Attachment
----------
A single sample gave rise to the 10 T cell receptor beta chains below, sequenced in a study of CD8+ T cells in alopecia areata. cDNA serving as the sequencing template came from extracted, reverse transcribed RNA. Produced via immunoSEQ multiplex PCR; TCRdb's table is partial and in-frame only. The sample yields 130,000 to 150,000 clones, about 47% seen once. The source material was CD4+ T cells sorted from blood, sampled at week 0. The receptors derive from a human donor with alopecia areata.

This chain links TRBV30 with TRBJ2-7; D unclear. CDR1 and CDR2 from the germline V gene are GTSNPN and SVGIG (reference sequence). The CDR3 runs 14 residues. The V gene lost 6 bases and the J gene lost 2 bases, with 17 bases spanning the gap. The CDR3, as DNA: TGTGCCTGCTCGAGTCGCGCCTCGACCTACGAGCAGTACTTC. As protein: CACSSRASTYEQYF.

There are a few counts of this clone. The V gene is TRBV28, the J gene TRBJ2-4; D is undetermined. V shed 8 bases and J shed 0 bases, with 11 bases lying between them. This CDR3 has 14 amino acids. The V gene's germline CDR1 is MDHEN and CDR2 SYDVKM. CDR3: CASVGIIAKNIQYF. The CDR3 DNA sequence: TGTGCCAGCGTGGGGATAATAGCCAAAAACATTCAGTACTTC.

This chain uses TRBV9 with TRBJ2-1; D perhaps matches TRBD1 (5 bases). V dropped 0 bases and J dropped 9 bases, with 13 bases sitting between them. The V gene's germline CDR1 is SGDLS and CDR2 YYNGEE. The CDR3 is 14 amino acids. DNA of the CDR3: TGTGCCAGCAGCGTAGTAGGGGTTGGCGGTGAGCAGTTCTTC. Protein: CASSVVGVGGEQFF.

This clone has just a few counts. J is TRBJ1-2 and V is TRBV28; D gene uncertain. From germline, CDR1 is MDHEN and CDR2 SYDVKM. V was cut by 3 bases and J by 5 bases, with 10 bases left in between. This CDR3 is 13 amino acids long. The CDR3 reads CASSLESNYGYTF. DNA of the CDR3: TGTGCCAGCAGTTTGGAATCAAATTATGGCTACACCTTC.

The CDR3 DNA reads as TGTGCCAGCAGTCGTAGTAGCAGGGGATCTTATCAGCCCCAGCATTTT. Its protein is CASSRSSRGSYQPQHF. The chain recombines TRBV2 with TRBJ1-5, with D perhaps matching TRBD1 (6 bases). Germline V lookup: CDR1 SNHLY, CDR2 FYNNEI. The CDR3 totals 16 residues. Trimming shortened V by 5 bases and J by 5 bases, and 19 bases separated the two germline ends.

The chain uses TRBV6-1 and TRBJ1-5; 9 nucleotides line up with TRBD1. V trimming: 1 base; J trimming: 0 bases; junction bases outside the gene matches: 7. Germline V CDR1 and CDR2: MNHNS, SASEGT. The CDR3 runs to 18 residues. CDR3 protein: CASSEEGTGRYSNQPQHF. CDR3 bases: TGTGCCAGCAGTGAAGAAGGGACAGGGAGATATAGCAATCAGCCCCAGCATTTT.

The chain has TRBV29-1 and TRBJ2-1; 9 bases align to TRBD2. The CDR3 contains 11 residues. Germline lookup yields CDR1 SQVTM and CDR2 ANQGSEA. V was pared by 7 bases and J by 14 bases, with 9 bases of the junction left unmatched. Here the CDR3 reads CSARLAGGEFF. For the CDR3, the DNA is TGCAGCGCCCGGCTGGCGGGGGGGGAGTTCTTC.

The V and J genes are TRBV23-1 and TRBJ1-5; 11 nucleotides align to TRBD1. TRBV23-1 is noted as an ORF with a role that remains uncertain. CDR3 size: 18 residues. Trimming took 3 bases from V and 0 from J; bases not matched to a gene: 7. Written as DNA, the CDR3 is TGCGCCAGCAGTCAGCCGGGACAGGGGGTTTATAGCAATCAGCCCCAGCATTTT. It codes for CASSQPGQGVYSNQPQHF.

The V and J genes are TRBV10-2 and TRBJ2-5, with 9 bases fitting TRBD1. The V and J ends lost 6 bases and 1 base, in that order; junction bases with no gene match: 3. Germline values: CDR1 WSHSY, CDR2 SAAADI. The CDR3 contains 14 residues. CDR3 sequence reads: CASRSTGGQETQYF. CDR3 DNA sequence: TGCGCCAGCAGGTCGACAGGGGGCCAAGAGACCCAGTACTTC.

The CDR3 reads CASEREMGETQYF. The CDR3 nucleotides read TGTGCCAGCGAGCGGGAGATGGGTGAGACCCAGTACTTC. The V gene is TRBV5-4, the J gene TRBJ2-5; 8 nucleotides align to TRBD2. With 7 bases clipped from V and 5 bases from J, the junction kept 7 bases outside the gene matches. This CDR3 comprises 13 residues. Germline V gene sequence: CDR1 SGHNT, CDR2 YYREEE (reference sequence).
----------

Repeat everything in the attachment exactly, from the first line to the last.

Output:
A single sample gave rise to the 10 T cell receptor beta chains below, sequenced in a study of CD8+ T cells in alopecia areata. cDNA serving as the sequencing template came from extracted, reverse transcribed RNA. Produced via immunoSEQ multiplex PCR; TCRdb's table is partial and in-frame only. The sample yields 130,000 to 150,000 clones, about 47% seen once. The source material was CD4+ T cells sorted from blood, sampled at week 0. The receptors derive from a human donor with alopecia areata.

This chain links TRBV30 with TRBJ2-7; D unclear. CDR1 and CDR2 from the germline V gene are GTSNPN and SVGIG (reference sequence). The CDR3 runs 14 residues. The V gene lost 6 bases and the J gene lost 2 bases, with 17 bases spanning the gap. The CDR3, as DNA: TGTGCCTGCTCGAGTCGCGCCTCGACCTACGAGCAGTACTTC. As protein: CACSSRASTYEQYF.

There are a few counts of this clone. The V gene is TRBV28, the J gene TRBJ2-4; D is undetermined. V shed 8 bases and J shed 0 bases, with 11 bases lying between them. This CDR3 has 14 amino acids. The V gene's germline CDR1 is MDHEN and CDR2 SYDVKM. CDR3: CASVGIIAKNIQYF. The CDR3 DNA sequence: TGTGCCAGCGTGGGGATAATAGCCAAAAACATTCAGTACTTC.

This chain uses TRBV9 with TRBJ2-1; D perhaps matches TRBD1 (5 bases). V dropped 0 bases and J dropped 9 bases, with 13 bases sitting between them. The V gene's germline CDR1 is SGDLS and CDR2 YYNGEE. The CDR3 is 14 amino acids. DNA of the CDR3: TGTGCCAGCAGCGTAGTAGGGGTTGGCGGTGAGCAGTTCTTC. Protein: CASSVVGVGGEQFF.

This clone has just a few counts. J is TRBJ1-2 and V is TRBV28; D gene uncertain. From germline, CDR1 is MDHEN and CDR2 SYDVKM. V was cut by 3 bases and J by 5 bases, with 10 bases left in between. This CDR3 is 13 amino acids long. The CDR3 reads CASSLESNYGYTF. DNA of the CDR3: TGTGCCAGCAGTTTGGAATCAAATTATGGCTACACCTTC.

The CDR3 DNA reads as TGTGCCAGCAGTCGTAGTAGCAGGGGATCTTATCAGCCCCAGCATTTT. Its protein is CASSRSSRGSYQPQHF. The chain recombines TRBV2 with TRBJ1-5, with D perhaps matching TRBD1 (6 bases). Germline V lookup: CDR1 SNHLY, CDR2 FYNNEI. The CDR3 totals 16 residues. Trimming shortened V by 5 bases and J by 5 bases, and 19 bases separated the two germline ends.

The chain uses TRBV6-1 and TRBJ1-5; 9 nucleotides line up with TRBD1. V trimming: 1 base; J trimming: 0 bases; junction bases outside the gene matches: 7. Germline V CDR1 and CDR2: MNHNS, SASEGT. The CDR3 runs to 18 residues. CDR3 protein: CASSEEGTGRYSNQPQHF. CDR3 bases: TGTGCCAGCAGTGAAGAAGGGACAGGGAGATATAGCAATCAGCCCCAGCATTTT.

The chain has TRBV29-1 and TRBJ2-1; 9 bases align to TRBD2. The CDR3 contains 11 residues. Germline lookup yields CDR1 SQVTM and CDR2 ANQGSEA. V was pared by 7 bases and J by 14 bases, with 9 bases of the junction left unmatched. Here the CDR3 reads CSARLAGGEFF. For the CDR3, the DNA is TGCAGCGCCCGGCTGGCGGGGGGGGAGTTCTTC.

The V and J genes are TRBV23-1 and TRBJ1-5; 11 nucleotides align to TRBD1. TRBV23-1 is noted as an ORF with a role that remains uncertain. CDR3 size: 18 residues. Trimming took 3 bases from V and 0 from J; bases not matched to a gene: 7. Written as DNA, the CDR3 is TGCGCCAGCAGTCAGCCGGGACAGGGGGTTTATAGCAATCAGCCCCAGCATTTT. It codes for CASSQPGQGVYSNQPQHF.

The V and J genes are TRBV10-2 and TRBJ2-5, with 9 bases fitting TRBD1. The V and J ends lost 6 bases and 1 base, in that order; junction bases with no gene match: 3. Germline values: CDR1 WSHSY, CDR2 SAAADI. The CDR3 contains 14 residues. CDR3 sequence reads: CASRSTGGQETQYF. CDR3 DNA sequence: TGCGCCAGCAGGTCGACAGGGGGCCAAGAGACCCAGTACTTC.

The CDR3 reads CASEREMGETQYF. The CDR3 nucleotides read TGTGCCAGCGAGCGGGAGATGGGTGAGACCCAGTACTTC. The V gene is TRBV5-4, the J gene TRBJ2-5; 8 nucleotides align to TRBD2. With 7 bases clipped from V and 5 bases from J, the junction kept 7 bases outside the gene matches. This CDR3 comprises 13 residues. Germline V gene sequence: CDR1 SGHNT, CDR2 YYREEE (reference sequence).